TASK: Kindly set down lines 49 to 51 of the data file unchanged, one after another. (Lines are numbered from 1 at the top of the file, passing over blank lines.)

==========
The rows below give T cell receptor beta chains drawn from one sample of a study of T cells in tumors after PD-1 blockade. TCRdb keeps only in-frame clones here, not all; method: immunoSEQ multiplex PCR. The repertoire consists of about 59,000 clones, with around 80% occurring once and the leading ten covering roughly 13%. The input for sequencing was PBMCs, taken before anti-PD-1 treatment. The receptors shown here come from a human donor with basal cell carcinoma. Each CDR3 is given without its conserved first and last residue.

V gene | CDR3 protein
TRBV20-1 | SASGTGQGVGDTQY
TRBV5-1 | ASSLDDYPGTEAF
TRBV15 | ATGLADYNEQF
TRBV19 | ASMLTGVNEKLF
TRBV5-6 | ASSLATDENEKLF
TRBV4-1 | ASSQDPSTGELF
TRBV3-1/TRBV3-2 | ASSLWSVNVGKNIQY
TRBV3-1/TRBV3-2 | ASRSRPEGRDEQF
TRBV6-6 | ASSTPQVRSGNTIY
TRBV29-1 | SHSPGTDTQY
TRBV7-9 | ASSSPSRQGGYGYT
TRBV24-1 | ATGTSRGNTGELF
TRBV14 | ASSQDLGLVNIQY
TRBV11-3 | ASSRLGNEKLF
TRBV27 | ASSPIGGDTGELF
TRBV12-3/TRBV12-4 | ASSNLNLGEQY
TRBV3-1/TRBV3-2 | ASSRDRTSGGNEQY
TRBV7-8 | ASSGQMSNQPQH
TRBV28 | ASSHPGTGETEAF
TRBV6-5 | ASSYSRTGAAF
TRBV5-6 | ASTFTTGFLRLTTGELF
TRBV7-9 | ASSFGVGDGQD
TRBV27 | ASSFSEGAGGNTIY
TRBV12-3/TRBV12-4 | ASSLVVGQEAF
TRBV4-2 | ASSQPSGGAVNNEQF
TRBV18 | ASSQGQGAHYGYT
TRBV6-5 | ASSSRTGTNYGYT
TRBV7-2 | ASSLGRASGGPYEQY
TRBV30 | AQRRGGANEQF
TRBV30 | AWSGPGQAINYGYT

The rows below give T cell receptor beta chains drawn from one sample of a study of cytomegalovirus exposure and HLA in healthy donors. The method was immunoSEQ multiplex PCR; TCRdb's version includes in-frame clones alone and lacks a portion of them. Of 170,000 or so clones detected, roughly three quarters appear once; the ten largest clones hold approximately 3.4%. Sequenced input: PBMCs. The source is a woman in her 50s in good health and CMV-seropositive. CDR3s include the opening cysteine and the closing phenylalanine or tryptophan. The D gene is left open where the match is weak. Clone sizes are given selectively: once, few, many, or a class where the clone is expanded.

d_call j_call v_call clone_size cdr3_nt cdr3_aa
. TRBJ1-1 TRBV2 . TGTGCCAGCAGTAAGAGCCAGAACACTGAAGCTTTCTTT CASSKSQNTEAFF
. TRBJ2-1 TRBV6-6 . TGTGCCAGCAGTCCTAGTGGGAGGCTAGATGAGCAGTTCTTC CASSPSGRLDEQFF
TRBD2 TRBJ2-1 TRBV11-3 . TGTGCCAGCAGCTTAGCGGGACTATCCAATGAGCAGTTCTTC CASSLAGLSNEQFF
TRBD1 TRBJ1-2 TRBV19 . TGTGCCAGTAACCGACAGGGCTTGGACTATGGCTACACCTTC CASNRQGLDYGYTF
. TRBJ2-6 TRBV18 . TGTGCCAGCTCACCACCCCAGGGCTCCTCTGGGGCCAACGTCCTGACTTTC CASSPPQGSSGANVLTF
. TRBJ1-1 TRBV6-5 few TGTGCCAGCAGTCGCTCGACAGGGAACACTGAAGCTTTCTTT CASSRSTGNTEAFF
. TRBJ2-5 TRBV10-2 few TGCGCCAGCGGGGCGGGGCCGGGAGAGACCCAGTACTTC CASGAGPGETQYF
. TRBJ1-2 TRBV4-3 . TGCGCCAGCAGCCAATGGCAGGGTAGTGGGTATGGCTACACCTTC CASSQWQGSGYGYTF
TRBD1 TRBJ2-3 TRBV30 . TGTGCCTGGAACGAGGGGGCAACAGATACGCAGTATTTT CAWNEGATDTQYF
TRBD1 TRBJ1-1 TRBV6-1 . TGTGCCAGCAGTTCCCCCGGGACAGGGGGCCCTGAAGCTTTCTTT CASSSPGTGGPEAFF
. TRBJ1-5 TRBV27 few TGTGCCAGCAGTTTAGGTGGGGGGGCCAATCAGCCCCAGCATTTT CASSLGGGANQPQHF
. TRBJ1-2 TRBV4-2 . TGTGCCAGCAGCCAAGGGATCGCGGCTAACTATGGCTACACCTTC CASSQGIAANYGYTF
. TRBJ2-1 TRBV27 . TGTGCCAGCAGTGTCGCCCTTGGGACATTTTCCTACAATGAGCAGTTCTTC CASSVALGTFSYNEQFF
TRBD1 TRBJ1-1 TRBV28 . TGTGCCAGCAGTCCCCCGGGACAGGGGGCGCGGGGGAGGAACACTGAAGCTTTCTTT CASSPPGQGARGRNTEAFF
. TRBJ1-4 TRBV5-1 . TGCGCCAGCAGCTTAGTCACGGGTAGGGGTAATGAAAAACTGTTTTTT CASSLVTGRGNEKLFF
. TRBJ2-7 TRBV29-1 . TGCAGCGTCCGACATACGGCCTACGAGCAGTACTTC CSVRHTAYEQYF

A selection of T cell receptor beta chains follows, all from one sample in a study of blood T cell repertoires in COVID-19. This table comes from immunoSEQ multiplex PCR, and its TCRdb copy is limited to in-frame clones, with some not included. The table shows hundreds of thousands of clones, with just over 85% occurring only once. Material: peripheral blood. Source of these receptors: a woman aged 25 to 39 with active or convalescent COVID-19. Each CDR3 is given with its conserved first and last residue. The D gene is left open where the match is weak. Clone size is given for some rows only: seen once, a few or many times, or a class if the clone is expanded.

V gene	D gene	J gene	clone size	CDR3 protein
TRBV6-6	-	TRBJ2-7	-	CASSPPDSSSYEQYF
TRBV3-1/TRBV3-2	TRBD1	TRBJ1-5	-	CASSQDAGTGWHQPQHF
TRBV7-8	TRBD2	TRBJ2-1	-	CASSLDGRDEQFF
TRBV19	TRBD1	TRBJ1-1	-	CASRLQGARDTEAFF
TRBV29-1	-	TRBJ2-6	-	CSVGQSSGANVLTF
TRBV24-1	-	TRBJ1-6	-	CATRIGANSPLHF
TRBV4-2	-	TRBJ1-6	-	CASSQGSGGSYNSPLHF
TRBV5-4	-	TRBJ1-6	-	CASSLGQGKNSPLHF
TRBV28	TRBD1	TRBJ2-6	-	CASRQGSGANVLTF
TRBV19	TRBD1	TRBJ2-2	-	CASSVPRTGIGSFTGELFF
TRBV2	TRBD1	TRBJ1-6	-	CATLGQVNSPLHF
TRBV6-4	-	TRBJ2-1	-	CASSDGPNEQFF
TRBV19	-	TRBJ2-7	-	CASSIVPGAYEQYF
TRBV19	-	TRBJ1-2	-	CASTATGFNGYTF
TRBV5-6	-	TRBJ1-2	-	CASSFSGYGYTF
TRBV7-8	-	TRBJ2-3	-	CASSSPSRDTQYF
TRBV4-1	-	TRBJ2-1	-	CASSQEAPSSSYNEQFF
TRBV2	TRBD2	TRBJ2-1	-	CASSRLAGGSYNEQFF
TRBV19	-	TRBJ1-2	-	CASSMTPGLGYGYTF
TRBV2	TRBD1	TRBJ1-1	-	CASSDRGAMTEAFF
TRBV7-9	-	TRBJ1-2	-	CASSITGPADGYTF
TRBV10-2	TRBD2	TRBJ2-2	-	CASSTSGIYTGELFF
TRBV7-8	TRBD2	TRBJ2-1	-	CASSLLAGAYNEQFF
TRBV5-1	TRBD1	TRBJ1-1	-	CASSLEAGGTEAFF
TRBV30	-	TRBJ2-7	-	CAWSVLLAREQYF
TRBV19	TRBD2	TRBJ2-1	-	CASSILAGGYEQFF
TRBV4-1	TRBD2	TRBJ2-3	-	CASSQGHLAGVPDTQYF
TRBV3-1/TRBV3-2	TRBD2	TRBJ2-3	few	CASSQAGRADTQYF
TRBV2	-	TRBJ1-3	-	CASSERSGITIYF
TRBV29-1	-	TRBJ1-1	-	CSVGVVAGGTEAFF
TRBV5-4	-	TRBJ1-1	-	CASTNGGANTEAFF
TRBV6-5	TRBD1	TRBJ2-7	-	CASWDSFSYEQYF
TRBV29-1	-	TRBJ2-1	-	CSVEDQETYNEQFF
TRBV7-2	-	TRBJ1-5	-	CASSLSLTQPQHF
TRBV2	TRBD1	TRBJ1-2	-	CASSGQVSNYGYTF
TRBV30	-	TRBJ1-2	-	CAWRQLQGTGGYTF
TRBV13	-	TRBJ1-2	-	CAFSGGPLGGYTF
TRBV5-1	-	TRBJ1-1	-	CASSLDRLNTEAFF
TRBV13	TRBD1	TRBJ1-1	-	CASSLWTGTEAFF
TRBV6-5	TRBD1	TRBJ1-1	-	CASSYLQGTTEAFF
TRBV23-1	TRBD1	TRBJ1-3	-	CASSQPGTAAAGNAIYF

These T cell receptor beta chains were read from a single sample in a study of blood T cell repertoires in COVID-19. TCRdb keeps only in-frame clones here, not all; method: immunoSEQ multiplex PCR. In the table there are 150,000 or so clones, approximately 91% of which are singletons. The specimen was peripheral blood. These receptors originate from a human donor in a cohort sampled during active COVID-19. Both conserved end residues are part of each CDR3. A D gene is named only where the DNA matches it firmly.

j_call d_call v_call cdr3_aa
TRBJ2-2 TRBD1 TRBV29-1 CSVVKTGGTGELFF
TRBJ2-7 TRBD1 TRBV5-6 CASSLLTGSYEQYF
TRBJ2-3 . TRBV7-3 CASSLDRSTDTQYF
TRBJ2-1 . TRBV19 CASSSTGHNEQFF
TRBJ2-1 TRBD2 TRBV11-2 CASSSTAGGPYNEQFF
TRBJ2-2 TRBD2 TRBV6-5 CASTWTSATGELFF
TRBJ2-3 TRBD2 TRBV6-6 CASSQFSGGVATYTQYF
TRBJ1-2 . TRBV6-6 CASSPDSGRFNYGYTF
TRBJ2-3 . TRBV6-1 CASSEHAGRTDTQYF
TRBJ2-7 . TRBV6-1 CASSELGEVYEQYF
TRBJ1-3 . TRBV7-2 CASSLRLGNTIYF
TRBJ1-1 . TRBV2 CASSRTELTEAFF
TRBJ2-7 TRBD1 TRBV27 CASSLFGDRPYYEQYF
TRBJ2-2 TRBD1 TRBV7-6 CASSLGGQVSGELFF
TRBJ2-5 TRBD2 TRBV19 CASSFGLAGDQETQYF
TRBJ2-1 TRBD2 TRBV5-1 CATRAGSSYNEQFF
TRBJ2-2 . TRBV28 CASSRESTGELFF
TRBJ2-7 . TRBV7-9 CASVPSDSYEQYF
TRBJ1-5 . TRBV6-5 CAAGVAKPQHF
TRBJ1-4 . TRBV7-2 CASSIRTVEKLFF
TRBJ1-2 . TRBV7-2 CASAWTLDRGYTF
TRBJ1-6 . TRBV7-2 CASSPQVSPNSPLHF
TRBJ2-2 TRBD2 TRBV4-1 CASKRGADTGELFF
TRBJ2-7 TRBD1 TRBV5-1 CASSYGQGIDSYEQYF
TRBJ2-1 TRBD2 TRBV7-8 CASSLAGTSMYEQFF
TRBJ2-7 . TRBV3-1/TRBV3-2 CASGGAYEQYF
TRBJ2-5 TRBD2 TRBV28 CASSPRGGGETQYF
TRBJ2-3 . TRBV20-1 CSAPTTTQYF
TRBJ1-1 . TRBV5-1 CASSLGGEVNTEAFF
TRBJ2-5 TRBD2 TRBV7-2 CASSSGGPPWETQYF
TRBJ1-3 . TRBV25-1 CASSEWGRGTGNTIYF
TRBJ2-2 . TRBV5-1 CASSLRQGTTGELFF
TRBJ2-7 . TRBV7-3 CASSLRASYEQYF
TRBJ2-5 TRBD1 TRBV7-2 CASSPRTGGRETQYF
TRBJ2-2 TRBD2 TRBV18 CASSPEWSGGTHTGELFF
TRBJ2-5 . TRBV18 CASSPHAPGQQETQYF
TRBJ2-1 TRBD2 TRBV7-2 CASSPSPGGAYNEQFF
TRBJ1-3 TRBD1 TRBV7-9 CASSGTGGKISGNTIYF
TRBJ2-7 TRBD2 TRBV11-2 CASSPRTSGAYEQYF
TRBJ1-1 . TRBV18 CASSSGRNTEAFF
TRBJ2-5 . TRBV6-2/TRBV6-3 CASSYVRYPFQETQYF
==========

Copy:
. TRBJ1-4 TRBV5-1 . TGCGCCAGCAGCTTAGTCACGGGTAGGGGTAATGAAAAACTGTTTTTT CASSLVTGRGNEKLFF
. TRBJ2-7 TRBV29-1 . TGCAGCGTCCGACATACGGCCTACGAGCAGTACTTC CSVRHTAYEQYF

A selection of T cell receptor beta chains follows, all from one sample in a study of blood T cell repertoires in COVID-19. This table comes from immunoSEQ multiplex PCR, and its TCRdb copy is limited to in-frame clones, with some not included. The table shows hundreds of thousands of clones, with just over 85% occurring only once. Material: peripheral blood. Source of these receptors: a woman aged 25 to 39 with active or convalescent COVID-19. Each CDR3 is given with its conserved first and last residue. The D gene is left open where the match is weak. Clone size is given for some rows only: seen once, a few or many times, or a class if the clone is expanded.